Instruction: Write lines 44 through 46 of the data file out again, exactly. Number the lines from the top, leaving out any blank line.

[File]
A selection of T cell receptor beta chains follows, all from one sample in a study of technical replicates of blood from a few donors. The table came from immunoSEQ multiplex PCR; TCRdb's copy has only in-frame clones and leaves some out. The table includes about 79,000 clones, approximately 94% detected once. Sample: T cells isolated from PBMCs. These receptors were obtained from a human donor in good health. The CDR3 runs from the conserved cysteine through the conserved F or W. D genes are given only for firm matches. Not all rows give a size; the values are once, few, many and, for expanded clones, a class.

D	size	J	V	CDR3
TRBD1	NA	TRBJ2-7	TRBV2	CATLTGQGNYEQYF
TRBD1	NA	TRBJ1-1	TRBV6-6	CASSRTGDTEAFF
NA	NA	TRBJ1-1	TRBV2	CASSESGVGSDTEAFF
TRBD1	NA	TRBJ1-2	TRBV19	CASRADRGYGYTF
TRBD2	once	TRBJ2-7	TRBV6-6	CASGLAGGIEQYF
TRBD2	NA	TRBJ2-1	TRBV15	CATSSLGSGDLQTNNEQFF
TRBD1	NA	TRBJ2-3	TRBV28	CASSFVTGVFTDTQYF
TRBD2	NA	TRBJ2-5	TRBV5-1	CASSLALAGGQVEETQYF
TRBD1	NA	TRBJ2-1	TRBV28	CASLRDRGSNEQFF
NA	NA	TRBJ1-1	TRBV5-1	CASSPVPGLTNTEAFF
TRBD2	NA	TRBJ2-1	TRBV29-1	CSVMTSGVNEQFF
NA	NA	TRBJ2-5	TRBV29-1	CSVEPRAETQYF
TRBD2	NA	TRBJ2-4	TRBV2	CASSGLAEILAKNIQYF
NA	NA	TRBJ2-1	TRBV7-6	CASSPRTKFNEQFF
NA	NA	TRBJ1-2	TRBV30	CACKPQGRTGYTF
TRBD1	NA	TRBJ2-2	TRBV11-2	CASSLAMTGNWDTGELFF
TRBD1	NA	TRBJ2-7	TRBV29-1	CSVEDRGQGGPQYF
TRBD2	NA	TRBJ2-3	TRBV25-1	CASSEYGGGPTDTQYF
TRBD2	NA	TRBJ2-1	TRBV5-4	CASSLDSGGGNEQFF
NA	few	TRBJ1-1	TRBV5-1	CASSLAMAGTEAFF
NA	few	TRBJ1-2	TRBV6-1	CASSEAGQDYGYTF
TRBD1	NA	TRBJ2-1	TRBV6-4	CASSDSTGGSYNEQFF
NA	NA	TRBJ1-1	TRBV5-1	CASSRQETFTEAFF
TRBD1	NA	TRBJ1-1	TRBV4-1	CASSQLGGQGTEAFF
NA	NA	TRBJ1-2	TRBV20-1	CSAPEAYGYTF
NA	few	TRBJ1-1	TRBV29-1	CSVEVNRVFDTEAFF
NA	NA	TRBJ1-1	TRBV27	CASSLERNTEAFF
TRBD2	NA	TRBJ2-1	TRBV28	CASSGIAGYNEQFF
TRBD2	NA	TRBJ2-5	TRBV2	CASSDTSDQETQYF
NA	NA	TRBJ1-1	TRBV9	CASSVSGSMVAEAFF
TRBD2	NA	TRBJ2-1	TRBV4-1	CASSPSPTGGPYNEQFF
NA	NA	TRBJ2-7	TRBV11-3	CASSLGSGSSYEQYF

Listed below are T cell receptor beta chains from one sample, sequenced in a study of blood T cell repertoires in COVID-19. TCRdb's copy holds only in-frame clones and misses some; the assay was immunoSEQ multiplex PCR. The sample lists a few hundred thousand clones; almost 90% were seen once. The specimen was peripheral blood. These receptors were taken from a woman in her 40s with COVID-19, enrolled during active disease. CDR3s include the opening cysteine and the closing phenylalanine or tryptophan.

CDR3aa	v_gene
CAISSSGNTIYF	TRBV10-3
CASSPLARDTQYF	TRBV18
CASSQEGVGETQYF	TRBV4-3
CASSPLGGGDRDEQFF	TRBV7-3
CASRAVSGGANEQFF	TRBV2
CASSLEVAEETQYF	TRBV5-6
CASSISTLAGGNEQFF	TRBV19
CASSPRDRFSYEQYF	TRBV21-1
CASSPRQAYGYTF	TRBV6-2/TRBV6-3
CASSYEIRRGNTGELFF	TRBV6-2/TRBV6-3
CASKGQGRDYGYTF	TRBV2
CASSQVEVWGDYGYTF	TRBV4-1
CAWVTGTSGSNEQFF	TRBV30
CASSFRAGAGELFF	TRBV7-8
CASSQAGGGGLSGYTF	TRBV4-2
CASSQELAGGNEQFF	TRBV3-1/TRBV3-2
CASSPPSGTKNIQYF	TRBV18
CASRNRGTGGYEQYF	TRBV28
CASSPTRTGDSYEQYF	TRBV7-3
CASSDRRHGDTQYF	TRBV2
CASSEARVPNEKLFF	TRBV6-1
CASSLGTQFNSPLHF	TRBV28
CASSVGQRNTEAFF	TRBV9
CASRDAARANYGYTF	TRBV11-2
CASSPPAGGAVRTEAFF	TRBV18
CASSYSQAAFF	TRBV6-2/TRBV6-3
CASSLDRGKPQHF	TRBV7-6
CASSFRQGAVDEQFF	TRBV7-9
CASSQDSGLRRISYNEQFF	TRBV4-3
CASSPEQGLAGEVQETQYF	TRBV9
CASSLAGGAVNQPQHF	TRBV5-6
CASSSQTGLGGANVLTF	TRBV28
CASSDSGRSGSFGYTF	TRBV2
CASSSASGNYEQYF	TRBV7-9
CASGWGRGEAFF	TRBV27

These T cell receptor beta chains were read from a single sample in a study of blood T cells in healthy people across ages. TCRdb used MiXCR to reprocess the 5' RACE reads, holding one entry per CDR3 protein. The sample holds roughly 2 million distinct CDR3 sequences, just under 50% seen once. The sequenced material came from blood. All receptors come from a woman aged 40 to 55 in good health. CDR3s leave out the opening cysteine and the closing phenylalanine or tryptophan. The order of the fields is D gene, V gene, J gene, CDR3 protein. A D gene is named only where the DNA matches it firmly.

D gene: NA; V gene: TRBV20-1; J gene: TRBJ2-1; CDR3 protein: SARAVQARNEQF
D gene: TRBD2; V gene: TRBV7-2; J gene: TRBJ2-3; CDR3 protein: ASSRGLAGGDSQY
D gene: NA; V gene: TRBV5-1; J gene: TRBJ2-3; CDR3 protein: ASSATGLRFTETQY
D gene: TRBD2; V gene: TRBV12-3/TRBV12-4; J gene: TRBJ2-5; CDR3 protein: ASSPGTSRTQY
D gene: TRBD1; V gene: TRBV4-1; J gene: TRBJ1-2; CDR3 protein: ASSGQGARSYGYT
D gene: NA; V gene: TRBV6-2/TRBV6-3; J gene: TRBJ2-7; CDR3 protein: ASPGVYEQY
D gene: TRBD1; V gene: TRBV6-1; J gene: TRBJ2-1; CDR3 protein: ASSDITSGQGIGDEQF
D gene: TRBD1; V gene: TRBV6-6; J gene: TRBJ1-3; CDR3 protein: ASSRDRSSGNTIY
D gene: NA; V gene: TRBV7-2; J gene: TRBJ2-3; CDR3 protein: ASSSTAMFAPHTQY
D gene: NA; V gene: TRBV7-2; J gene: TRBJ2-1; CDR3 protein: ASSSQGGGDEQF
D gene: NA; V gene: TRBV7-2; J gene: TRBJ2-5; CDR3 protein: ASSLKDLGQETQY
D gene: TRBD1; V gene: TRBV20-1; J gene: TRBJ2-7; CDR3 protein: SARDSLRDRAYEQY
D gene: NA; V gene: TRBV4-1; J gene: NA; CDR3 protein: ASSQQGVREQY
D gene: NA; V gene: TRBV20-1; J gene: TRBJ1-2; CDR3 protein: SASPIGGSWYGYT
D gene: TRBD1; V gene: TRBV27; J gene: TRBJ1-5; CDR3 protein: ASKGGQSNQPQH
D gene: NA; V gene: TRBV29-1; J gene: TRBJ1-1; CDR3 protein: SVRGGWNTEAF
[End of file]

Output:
CASSPRDRFSYEQYF	TRBV21-1
CASSPRQAYGYTF	TRBV6-2/TRBV6-3
CASSYEIRRGNTGELFF	TRBV6-2/TRBV6-3